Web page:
# Why is there a limit to the intensity of cosmic rays at low energies? [duplicate]

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Cosmic radiation cutoff at LOW energies?

The energy spectrum of the cosmic radiation (not CMB) is limited on both sides.

I know about the GZK-cutoff at high energies. Basically, the interaction probability for photons of energies above 10^20 eV becomes so high that all have interacted before they can reach us.

But why is there a limit at lower energies? Earth's magnetic field, atmosphere, and/or radiation belt? Perhaps someone can explain that to me.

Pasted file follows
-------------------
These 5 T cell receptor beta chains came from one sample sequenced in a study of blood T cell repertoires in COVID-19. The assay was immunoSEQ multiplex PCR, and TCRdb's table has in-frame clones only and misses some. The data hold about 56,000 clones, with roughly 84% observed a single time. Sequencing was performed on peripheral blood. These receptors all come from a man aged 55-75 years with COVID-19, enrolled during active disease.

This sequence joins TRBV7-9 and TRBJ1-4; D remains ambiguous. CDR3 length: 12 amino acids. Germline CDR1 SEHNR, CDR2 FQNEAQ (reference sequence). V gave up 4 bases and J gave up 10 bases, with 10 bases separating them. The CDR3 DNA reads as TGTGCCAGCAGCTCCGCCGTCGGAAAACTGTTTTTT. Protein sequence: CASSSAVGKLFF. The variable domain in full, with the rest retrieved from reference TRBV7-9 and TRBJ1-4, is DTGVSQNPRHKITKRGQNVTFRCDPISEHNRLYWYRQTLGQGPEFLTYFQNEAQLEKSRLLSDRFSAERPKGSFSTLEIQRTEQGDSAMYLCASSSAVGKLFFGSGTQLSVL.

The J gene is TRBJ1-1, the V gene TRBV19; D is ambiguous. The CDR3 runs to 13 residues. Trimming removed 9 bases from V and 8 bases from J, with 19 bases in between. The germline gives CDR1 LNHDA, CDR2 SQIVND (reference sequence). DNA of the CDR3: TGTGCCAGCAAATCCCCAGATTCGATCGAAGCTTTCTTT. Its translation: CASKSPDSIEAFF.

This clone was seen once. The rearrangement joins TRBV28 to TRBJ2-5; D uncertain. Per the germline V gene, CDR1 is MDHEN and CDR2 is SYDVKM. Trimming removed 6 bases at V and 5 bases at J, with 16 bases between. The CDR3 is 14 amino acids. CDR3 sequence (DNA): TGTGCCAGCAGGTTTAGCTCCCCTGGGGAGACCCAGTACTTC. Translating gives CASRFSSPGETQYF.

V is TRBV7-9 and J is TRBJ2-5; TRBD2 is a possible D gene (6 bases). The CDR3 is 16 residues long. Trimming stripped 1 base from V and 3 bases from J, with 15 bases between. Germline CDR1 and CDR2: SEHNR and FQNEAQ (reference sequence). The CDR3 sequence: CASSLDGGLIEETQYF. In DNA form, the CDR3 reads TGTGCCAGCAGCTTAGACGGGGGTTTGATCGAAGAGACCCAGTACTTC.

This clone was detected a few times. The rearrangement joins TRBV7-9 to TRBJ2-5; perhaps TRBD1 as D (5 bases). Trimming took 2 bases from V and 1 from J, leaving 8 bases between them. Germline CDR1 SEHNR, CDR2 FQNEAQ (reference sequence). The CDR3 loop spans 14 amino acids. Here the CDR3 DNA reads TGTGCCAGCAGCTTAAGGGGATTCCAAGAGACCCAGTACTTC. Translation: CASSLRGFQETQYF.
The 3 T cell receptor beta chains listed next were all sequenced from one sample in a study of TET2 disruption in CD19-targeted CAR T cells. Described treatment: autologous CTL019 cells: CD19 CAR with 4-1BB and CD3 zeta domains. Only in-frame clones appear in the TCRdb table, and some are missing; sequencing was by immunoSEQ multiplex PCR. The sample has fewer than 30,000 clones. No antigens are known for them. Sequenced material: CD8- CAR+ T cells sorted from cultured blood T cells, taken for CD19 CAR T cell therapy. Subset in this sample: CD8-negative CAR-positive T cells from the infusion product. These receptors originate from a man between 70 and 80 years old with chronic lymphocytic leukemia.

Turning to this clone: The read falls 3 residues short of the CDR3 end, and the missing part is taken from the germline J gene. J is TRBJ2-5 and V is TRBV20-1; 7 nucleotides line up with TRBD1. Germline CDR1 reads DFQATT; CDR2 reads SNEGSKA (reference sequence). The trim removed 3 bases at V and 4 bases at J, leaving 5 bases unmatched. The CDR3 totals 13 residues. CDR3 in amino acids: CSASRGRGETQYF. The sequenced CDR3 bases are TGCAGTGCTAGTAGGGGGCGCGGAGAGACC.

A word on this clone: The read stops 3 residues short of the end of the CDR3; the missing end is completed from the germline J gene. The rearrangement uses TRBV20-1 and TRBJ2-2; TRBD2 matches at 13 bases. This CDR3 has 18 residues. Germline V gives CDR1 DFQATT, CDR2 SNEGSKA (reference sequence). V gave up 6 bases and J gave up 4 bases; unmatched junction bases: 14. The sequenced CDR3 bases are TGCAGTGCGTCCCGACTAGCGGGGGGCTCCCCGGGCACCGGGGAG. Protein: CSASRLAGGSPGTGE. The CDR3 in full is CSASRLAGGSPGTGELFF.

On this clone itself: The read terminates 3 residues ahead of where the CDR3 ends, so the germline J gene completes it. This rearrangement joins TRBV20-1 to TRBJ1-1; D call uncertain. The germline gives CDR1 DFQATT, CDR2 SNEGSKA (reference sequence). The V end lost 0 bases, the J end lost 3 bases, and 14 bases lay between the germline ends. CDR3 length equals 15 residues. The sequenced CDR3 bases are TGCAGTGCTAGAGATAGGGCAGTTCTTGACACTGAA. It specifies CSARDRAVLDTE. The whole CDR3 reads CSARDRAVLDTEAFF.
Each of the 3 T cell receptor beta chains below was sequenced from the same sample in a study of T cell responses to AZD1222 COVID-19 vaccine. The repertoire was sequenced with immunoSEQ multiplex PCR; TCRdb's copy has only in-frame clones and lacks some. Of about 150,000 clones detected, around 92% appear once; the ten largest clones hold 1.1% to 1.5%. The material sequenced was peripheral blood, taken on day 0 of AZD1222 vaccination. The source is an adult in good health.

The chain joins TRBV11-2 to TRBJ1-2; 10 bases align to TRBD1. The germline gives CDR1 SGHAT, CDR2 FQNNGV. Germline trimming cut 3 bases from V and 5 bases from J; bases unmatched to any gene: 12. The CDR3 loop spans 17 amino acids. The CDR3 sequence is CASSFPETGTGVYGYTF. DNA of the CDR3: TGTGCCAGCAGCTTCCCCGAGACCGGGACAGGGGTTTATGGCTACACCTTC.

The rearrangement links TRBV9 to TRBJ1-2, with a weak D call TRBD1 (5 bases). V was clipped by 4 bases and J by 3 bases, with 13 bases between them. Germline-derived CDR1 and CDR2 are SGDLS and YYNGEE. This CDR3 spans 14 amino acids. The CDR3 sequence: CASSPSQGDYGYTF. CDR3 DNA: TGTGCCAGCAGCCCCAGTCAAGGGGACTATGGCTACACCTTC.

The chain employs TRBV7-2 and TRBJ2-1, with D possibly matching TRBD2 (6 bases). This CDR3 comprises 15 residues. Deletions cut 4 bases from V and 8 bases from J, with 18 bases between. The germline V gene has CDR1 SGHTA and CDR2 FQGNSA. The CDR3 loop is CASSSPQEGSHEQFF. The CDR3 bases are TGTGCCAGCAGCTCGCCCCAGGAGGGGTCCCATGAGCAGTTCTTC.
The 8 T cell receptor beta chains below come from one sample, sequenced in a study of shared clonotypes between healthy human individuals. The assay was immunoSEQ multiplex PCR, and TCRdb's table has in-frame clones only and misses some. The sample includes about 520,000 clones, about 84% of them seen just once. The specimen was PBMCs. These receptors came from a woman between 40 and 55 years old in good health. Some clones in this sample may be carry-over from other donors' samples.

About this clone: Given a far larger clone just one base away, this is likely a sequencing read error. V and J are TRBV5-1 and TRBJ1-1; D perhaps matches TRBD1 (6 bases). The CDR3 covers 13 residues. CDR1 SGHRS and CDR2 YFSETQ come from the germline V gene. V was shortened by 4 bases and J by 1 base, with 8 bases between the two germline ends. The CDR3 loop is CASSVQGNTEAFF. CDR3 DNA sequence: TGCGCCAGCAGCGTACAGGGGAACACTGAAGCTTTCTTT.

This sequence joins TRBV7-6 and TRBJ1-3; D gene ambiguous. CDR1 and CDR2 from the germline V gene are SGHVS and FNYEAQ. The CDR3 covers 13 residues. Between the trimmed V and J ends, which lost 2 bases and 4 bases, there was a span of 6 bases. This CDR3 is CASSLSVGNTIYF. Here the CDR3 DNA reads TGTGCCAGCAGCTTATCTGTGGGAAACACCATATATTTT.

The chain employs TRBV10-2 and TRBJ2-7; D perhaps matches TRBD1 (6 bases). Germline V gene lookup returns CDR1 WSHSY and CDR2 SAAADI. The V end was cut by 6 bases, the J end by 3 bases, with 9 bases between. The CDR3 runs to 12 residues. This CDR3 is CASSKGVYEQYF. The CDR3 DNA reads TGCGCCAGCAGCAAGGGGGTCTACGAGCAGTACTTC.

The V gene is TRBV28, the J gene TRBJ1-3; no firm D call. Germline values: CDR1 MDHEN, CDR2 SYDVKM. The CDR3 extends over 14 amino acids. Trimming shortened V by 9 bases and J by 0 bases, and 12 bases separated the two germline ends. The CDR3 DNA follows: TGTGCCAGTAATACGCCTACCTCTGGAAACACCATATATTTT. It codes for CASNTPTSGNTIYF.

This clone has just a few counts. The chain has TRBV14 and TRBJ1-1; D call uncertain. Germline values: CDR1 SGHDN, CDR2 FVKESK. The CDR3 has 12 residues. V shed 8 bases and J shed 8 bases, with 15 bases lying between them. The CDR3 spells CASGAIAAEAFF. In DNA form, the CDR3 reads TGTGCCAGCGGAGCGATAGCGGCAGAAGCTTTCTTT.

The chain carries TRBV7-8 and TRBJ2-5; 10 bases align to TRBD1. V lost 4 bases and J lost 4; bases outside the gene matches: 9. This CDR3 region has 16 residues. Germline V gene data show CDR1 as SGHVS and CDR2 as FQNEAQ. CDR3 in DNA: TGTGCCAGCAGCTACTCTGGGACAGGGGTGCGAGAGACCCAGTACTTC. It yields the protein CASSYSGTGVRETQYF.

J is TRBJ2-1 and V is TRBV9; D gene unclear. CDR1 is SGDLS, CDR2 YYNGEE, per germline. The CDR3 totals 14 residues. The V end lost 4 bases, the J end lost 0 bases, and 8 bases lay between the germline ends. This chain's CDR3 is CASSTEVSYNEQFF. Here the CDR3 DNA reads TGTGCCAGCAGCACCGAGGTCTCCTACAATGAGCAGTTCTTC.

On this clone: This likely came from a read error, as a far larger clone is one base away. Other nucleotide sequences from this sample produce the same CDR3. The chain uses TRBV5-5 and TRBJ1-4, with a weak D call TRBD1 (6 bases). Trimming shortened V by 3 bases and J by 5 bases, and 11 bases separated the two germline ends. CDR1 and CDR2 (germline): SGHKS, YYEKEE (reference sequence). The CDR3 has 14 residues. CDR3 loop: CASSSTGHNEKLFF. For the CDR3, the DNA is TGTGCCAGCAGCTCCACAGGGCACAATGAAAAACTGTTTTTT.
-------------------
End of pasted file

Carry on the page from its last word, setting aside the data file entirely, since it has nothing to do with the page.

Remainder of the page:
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I thought it was because when it gets to lower energies, they are called X-rays? And yes, the atmosphere and magnetic fields block them here on the surface of the earth. –  Brightblades Feb 23 '12 at 18:42
Cross-posting duplicate from astronomy.SE of this question. –  Qmechanic May 5 '12 at 16:42